Calculate the number of days between each customer’s first order, and their last order with your company.
D. What is the number of days between the first purchase and the last for each customer in your sample? ___________
E. Sum the number of days as customers from each customer sample. The total is: _________
F. Now divide by the number of customers in your sample. ___________.
This is the average length of a customer relationship, in days. If you’re a younger company and don’t have records going back years, study your sales data. As closely as you can, estimate the length of the average customer relationship, in days.
G. Whether calculated, or estimated, how many days does this work out to be for your company? __________
Trim the database.
From your complete customer database, remove all data back as far back as the number of days in your average customer relationship. Count the number of sales transactions which remain, back to day one. Count the number of customers which remain, back to day one.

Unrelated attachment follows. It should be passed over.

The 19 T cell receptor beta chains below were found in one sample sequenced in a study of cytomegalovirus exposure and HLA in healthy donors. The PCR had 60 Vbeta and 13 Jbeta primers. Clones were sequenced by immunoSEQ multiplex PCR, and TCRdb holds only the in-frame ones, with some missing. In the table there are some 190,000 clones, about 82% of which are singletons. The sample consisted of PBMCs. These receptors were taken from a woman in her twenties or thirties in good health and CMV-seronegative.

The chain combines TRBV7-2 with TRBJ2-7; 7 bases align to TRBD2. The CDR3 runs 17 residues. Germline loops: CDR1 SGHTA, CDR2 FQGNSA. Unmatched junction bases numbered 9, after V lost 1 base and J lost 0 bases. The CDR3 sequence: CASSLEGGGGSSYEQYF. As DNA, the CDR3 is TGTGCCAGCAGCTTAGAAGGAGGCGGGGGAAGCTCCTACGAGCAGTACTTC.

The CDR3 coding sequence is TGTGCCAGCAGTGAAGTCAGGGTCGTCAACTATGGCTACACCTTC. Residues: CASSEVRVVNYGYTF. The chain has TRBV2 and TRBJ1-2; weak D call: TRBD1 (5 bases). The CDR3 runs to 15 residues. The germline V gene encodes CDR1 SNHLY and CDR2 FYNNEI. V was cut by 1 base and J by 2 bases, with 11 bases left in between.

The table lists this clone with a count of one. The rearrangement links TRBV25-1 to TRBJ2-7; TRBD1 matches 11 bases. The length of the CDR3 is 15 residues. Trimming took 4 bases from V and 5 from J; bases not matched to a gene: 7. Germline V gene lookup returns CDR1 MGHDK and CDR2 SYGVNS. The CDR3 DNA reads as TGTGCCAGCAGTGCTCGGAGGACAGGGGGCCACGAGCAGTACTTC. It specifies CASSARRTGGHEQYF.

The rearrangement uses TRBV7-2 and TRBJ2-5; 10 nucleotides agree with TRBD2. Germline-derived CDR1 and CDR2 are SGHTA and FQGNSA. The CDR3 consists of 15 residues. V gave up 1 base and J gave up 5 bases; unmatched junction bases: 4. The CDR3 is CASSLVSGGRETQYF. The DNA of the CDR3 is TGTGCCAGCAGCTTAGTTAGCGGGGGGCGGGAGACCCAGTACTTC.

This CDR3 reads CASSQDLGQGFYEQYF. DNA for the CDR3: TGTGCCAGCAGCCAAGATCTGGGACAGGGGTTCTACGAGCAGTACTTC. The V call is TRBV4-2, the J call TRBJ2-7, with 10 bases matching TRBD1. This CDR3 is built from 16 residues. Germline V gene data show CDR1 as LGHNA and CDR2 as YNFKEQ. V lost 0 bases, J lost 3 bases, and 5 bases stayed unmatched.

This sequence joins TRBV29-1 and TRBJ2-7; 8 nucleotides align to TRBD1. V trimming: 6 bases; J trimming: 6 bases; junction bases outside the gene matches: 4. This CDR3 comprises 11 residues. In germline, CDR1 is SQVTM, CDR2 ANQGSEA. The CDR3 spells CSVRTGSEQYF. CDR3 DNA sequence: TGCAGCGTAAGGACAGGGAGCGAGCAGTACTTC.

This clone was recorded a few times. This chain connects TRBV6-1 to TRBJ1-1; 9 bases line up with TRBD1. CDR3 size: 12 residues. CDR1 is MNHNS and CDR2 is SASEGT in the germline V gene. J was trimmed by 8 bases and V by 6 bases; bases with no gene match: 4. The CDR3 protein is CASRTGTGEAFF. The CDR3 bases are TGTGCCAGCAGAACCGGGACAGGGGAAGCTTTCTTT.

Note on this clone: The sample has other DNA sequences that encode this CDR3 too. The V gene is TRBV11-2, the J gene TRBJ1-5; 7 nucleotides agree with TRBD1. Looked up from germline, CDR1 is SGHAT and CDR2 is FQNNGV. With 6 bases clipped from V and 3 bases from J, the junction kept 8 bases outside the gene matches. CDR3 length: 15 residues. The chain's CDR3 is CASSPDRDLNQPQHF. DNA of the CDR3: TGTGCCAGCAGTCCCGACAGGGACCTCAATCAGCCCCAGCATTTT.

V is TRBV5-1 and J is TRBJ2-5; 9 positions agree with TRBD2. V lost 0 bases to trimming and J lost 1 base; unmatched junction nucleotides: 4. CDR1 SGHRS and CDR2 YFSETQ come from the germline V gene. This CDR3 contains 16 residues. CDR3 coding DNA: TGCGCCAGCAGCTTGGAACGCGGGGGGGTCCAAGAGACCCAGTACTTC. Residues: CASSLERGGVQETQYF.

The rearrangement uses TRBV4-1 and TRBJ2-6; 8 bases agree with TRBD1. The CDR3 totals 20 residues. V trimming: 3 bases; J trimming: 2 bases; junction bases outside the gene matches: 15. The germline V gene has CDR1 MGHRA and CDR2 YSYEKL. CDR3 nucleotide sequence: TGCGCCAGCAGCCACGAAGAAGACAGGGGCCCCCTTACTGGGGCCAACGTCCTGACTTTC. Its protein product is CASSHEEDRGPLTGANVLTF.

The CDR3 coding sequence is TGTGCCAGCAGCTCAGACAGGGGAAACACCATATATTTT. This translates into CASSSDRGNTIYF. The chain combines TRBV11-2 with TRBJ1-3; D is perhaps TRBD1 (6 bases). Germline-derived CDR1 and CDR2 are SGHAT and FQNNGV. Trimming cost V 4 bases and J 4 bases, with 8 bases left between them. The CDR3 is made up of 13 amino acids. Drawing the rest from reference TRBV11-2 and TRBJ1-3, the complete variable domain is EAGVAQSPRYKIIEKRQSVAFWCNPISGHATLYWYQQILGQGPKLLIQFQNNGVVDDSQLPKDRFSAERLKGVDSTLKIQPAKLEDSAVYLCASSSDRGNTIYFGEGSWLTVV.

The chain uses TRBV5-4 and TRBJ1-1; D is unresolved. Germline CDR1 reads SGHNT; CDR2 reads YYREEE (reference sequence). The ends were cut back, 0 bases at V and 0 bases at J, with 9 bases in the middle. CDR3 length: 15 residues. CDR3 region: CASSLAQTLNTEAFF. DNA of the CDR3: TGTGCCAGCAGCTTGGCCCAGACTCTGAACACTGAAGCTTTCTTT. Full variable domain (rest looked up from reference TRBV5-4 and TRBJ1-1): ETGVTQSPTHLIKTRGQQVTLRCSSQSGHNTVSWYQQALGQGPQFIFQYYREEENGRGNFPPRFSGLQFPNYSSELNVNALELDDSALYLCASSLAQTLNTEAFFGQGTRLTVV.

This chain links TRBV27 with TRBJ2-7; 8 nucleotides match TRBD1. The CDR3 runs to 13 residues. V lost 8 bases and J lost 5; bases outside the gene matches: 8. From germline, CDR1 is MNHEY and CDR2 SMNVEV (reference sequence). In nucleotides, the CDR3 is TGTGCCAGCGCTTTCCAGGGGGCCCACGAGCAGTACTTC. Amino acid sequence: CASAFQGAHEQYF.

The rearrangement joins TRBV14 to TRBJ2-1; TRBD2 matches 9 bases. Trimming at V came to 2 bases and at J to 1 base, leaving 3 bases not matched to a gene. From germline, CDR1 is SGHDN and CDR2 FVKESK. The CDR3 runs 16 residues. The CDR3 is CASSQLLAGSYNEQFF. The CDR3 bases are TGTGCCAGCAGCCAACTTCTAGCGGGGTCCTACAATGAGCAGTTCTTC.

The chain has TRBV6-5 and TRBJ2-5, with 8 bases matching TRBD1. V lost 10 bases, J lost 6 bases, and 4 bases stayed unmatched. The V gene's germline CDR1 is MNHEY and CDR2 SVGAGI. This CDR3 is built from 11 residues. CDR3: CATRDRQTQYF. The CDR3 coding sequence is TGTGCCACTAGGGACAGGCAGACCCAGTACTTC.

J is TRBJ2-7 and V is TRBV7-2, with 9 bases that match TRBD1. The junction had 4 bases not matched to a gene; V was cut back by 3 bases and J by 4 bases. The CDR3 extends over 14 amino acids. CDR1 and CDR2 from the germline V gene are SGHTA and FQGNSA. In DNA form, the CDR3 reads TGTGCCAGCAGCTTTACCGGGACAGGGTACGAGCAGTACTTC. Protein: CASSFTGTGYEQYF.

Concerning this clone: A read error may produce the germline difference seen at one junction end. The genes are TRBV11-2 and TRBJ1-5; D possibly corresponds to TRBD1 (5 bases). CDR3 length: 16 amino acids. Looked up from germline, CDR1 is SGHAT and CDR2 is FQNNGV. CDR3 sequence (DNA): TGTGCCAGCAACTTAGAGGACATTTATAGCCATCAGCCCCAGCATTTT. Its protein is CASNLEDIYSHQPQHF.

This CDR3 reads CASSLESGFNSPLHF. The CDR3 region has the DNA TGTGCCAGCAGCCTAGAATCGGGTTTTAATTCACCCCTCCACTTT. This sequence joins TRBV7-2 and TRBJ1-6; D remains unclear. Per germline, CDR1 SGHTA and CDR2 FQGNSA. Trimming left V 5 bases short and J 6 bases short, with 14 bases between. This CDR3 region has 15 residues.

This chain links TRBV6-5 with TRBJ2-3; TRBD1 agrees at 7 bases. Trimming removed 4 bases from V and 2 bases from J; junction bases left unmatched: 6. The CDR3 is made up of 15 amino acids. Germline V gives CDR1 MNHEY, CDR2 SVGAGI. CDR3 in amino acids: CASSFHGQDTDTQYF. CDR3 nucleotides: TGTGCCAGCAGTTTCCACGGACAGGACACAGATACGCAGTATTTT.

H. For your company the number of sales is: __________
I. For your company the number of customers is: __________
Divide the remaining total sales by the remaining number of customers and you’ll have a highly accurate customer reorder number.
J. Divide H by I. The average number of reorders for your typical customer is: __________
The final step.
Divide the average profit per sale (from A, above) by the average number of reorders (from G).
K. That number, your true lifetime value of a customer, is: $___________.
You can add a degree of sophistication (and accuracy) by discounting the value of future cash flows. It’s a bit complex, but if you’re curious, drop me a note. And knowing what you can invest in bait and still profitably reel ’em in gives you a major advantage when you’re fishing for customers.
Your Fishing for Customers guide, Chuck McKay, gets people to buy more of what you sell.
Questions about focusing your messages on specific stages of shopping may be directed to ChuckMcKay@FishingforCustomers.com. Or call Chuck at 304-208-7654.